Compassion, a matter of rights

Within a political climate of minority bashing, the request for derecognition of the adoption centres by the Missionaries of Charity (MoC), has acquired a political hue. The Union minister for women and child development (WCD), Maneka Gandhi, has accused the nuns of giving children to Christian parents.

In the public debate, the recent guidelines issued by the Central Adoption Resource Authority (CARA), an autonomous body under WCD, are projected as secular. They entitle unmarried singles persons to adopt as opposed to the policy of the MoC that married couples are prioritised over single persons.

An article, Be fair to the sisters by Derek O’Brien, Trinamul Congress MP, shed some light on the controversy. According to him the accusation by the minister that MoC has been giving children only to Christians is unfounded as he personally knows of several Hindu couples who have adopted children from MoC. Further, adoption forms only a small part of the activities of MoC. Their primary concern is to care for the infirm, the aged, unwed mothers and abandoned children. The services are offered free of charge to the needy across religions.

However, it is an admitted position that married couples are prioritised over singles while giving a child in adoption due to their belief that a married couple would be able to provide the child a stable home environment. This was not their only concern in asking for derecognition. They also had objections to the new procedure which permits the adoptive parents to select a child after scrutinising the profile of six children. They feel this would commodify kids.

Thankfully, a PIL filed in the Bombay HC by a parent seeking to adopt and an unwed mother has helped shift the focus away from religions. The PIL has challenged the CARA guidelines on precisely the same points which were objected to by the MoC. The Federation of Adoption Agencies in Maharashtra, which is a party in the PIL, has also objected to the digitisation of the procedure on the ground that most people in our country do not have access to technology. The MoC is a part of the federation in Maharashtra.

This will give an opportunity to the court to examine the objections raised by the MoC. The government has assured the court that it is willing to consider the objections and issue fresh guidelines. This is a step forward. However, several other concerns need to be foregrounded.

Despite best efforts the number of children being adopted through these adoption centres is negligible. While there are 20 million destitute children in India, in 2014-15 just over 4,000 were adopted — 3,988 within India and 372 by parents abroad. According to CARA, this constitutes a mere 0.04 per cent of abandoned children. We also need to examine the context in which the autonomous body, CARA, was formed in the first place and the need for evolving a comprehensive scheme arose.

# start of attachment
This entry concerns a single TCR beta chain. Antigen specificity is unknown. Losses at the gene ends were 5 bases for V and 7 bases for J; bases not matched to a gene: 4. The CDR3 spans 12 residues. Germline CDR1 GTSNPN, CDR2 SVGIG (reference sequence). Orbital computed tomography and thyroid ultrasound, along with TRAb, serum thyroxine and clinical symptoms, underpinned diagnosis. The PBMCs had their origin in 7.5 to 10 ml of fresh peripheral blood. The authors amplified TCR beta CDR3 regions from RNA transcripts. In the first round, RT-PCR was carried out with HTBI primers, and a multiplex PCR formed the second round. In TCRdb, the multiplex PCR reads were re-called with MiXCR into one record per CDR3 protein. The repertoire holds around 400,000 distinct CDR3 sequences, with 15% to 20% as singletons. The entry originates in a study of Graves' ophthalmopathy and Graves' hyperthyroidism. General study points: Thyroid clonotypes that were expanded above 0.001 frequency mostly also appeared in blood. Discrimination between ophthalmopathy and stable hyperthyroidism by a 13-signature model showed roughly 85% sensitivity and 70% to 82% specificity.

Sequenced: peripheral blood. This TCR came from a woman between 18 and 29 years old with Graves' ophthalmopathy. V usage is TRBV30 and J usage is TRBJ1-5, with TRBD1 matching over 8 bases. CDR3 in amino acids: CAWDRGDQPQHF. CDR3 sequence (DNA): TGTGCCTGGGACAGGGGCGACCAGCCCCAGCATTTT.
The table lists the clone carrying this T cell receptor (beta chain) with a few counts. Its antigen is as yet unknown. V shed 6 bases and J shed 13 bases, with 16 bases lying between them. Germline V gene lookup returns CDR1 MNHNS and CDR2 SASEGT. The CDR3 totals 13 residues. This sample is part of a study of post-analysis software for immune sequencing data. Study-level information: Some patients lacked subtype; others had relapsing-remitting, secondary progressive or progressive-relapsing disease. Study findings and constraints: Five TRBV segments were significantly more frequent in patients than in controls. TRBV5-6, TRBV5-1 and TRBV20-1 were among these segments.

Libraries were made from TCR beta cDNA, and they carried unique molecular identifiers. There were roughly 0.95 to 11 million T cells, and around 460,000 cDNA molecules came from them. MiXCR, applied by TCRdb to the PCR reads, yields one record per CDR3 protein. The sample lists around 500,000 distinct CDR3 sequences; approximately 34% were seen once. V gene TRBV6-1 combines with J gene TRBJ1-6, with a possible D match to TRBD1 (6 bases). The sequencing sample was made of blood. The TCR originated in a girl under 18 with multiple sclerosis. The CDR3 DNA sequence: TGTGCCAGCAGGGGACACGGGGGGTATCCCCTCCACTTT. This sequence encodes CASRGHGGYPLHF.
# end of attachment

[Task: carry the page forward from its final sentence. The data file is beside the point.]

The main concern was to curb adoption rackets. There were instances of agencies luring poor parents to sell their infants, picking up abandoned babies, or kidnapping infants to sell them to foreigners. An important point to note is that the adoption centres of the MoC have never been under the scanner for such malpractices.

The guidelines made it mandatory for Child Welfare Committee (CWC) to verify the whereabouts of each child before it is placed for adoptio. The ratio of in-country and inter-country adoption, which was 50:50 at that time, was to change to 80:20.

As per the 2011 CARA guidelines, a couple in a live-in relationship was not entitled to adopt. A couple had to be in a “stable” marriage for at least two years. A person below 25 years and beyond 50 years was not eligible to adopt a child under three years, and the aggregate age of parents could not be more than 90 years. For adopting a child above three years, the age bar was extended to 55 years and the aggregate age to 105 years.

A single person was entitled to adopt, but the age bar was more constricted — between 30 and 45 years for adopting a child under three. A single male could not adopt a girl. While gays and lesbians could not adopt as a couple, they were eligible as single persons. Whether any of these stipulations have been changed now is not clear.

It does appear that the MoC did not raise any objections to these guidelines at that time and seems to have abided by them. Hence, it is difficult to understand the present controversy except regarding the choice of six children and the digitised online procedure. About the apprehension that single persons may be gays or lesbians, this has been a concern for all adoption centres, not just the MoC. But, gradually, there seems to be a change in approach. So both the government and the MoC need to examine the issue from a more inclusive perspective.

The writer is a women’s rights lawyer

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( Source : deccan chronicle )
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